Raincoast Conservation Foundation and the Georgia Strait Alliance both have this appeal on their websites and on social media. Both offer helpful background information and both offer assistance with writing a letter and an email.
Raincoast pointed out that an email gets more attention than a petition with multiple names so I did both – signed the petition and wrote an individual email. I hope you will do the same, and write your own email / letter.
I used Raincoast’s foundation letter as a guide and personalized it:
Date: Wed, Jul 27, 2016 at 9:41 PM
Subject: Killer Whale Recovery Plan
To: SARA_LEP@dfo-mpo.gc.ca, Min@dfo-mpo.gc.ca
Attention SARA and the Honourable Dominic LeBlanc, Minister of Fisheries, Oceans and the Canadian Coast Guard:
A West Coast resident’s expectations regarding the Killer Whale (orca) Action Plan:
1. I have read a couple of these now and there is usually little action involved apart from “more study”. It’s obviously long past time for more impactful action than that. An Action Plan that is specific to the 83 endangered Southern Resident orcas in J, K and L pods is required. The proposed Action Plan treats the Southern and (200 + ) Northern Residents as one population, when they live in very different areas of the coast with very different challenges.
2. An adequate food supply must be ensured. Low abundance of Chinook (Spring) salmon means orcas are not getting enough to eat, resulting in their birthrates dropping, and mortality increasing. More Chinook for whales will require closing commercial and recreational Chinook fisheries, and allowing these salmon runs to rebuild.
3. Boats that closely follow resident killer whales hinder their ability to successfully catch salmon and create ongoing stress. Southern Resident orcas are within 400m of a vessel most of the time during daylight hours from May to September. Regulations requiring the approach distance to be increased from 100m to at least 200m are urgently needed (matching US regulations), as well as regulations as limiting boat numbers, and/or constraining the viewing times and/or days when boats follow whales are also urgently needed. To state the obvious, such regulations also require enforcement.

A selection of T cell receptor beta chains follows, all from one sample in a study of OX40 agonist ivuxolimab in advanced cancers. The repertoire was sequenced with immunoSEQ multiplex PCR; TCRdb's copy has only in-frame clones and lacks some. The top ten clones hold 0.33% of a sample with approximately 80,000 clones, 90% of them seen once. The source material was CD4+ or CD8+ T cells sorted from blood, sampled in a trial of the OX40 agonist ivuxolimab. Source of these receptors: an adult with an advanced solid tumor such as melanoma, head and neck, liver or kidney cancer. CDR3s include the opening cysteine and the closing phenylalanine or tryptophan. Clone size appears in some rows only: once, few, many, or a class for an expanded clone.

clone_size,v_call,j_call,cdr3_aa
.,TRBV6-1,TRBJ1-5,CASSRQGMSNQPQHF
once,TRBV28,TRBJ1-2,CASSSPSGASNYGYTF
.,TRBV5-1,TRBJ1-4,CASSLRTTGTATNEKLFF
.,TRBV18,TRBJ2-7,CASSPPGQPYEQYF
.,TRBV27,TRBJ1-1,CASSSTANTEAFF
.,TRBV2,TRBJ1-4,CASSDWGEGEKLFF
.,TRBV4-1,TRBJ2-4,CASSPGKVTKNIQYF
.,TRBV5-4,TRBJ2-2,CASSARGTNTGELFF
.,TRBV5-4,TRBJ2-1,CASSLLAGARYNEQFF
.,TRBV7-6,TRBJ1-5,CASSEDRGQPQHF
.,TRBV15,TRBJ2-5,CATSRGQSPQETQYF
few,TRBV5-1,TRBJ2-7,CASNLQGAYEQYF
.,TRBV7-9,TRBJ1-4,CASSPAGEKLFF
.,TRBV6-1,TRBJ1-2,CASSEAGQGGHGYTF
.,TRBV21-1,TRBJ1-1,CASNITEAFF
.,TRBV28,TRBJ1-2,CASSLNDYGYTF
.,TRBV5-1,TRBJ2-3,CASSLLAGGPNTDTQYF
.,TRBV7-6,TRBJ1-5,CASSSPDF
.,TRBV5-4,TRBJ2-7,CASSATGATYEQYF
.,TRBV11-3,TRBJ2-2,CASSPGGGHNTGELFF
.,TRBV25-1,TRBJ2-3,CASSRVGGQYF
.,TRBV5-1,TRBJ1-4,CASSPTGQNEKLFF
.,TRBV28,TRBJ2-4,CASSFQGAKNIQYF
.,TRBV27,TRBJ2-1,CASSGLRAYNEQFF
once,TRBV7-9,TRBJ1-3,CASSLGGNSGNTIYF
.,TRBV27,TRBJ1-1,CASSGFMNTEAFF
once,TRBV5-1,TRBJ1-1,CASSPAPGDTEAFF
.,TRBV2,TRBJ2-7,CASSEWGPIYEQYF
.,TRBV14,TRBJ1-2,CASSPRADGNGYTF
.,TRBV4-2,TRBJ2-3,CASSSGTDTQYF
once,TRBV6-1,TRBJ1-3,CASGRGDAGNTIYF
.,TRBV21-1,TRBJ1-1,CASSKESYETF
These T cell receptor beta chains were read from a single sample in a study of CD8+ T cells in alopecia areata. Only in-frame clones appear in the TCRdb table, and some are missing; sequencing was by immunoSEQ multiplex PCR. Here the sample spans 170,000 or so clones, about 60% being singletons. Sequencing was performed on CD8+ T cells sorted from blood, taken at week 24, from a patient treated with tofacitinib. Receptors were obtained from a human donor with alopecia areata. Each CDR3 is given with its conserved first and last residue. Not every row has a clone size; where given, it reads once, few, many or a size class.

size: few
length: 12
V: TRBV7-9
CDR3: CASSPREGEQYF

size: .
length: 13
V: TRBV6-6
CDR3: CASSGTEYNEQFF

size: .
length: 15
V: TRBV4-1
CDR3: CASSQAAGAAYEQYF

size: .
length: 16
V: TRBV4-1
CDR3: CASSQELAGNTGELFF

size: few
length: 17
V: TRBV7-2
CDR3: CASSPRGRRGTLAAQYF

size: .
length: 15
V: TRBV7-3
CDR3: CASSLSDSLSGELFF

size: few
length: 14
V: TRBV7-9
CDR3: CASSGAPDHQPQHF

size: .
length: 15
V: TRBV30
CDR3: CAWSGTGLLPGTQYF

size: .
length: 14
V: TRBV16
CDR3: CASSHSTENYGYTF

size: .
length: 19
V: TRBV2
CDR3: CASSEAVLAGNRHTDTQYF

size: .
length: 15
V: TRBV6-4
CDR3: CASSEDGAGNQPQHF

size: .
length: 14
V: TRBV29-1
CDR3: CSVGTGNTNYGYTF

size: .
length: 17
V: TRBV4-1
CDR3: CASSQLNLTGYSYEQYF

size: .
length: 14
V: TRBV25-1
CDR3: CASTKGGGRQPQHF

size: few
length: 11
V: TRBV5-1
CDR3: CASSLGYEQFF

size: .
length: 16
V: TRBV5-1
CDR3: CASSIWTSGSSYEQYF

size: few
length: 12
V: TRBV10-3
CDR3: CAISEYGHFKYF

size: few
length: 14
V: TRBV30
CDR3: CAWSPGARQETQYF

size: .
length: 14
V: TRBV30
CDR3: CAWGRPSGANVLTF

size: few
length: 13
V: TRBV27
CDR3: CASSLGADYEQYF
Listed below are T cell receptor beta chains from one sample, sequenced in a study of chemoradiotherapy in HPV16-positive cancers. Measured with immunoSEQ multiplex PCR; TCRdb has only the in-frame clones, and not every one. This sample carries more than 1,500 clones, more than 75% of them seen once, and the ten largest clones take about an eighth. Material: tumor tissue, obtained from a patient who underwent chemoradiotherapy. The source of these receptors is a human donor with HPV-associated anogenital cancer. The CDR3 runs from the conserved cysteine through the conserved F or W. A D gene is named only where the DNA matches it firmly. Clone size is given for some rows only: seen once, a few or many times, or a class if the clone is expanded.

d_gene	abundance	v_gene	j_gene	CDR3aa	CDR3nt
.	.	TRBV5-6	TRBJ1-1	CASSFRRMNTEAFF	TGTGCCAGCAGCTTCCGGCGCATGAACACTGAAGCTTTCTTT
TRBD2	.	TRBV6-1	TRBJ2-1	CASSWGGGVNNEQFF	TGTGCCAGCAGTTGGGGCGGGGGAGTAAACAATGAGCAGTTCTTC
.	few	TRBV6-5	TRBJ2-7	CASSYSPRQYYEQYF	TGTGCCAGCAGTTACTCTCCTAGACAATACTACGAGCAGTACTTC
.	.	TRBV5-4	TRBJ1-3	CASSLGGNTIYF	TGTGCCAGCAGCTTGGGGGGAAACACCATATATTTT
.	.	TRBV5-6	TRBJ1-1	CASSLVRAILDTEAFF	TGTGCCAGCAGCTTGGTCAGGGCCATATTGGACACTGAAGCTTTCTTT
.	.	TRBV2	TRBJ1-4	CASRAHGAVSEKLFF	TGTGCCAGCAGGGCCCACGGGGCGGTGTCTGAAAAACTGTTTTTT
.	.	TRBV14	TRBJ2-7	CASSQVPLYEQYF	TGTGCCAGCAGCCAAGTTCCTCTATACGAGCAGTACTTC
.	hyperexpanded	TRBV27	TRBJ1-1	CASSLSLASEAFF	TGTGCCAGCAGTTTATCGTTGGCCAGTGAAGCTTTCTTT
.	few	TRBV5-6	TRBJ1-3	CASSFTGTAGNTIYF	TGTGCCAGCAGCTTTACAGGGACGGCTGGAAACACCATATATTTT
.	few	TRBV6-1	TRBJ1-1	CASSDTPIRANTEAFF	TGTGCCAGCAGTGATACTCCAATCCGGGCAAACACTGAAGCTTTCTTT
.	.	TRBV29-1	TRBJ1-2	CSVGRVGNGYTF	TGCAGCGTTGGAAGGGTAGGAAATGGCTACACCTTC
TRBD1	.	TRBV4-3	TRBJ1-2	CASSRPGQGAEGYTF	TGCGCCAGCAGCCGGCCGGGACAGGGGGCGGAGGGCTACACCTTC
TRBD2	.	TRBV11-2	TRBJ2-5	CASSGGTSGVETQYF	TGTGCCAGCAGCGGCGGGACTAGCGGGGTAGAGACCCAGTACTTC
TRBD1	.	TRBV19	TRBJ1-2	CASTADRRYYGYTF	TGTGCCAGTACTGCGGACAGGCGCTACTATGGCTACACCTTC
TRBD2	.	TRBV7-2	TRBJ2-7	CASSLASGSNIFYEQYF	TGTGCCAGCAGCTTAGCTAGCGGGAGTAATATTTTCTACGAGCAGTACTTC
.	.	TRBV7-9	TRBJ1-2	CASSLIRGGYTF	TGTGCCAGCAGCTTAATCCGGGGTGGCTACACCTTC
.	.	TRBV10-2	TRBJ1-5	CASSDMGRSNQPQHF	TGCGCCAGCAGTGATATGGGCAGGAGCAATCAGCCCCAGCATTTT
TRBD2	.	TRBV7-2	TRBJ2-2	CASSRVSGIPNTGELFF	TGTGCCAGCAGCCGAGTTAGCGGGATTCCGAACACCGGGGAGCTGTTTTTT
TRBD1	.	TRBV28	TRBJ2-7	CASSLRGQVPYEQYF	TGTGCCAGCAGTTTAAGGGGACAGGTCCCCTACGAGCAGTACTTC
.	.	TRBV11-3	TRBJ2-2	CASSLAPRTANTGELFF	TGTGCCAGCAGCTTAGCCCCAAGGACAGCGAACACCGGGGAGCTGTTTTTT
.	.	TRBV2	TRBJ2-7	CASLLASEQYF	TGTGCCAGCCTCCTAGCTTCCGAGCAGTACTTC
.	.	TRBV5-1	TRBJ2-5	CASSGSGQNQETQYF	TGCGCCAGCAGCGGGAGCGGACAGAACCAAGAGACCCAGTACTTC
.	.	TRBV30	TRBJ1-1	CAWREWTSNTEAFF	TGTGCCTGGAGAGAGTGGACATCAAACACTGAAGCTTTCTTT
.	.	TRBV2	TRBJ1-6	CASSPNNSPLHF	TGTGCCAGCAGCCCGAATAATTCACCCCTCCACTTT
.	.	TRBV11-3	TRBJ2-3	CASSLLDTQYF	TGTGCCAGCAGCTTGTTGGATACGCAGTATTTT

4. Growing noise levels from ship traffic in the Salish Sea drastically interfere with hunting, feeding and communication. Until a Cumulative Effects Assessment is undertaken, and a noise budget completed, no Salish Sea shipping expansions (ergo, increased noise) can be approved.
5. Funding to monitor and enforce regulations for endangered killer whales must be established.
The 5 above actions are immediate priorities. As well, longer-term ongoing action that must also start now is needed to address marine pollutants, to create commitments to marine protected areas, to amend the marine mammal regulations, to identify Salish Sea killer whale sanctuaries, and to reduce ship noise.
I look forward to seeing a commitment to action. Don’t let the 83 SRKWs go extinct on your watch.
Victoria Orca Festival Society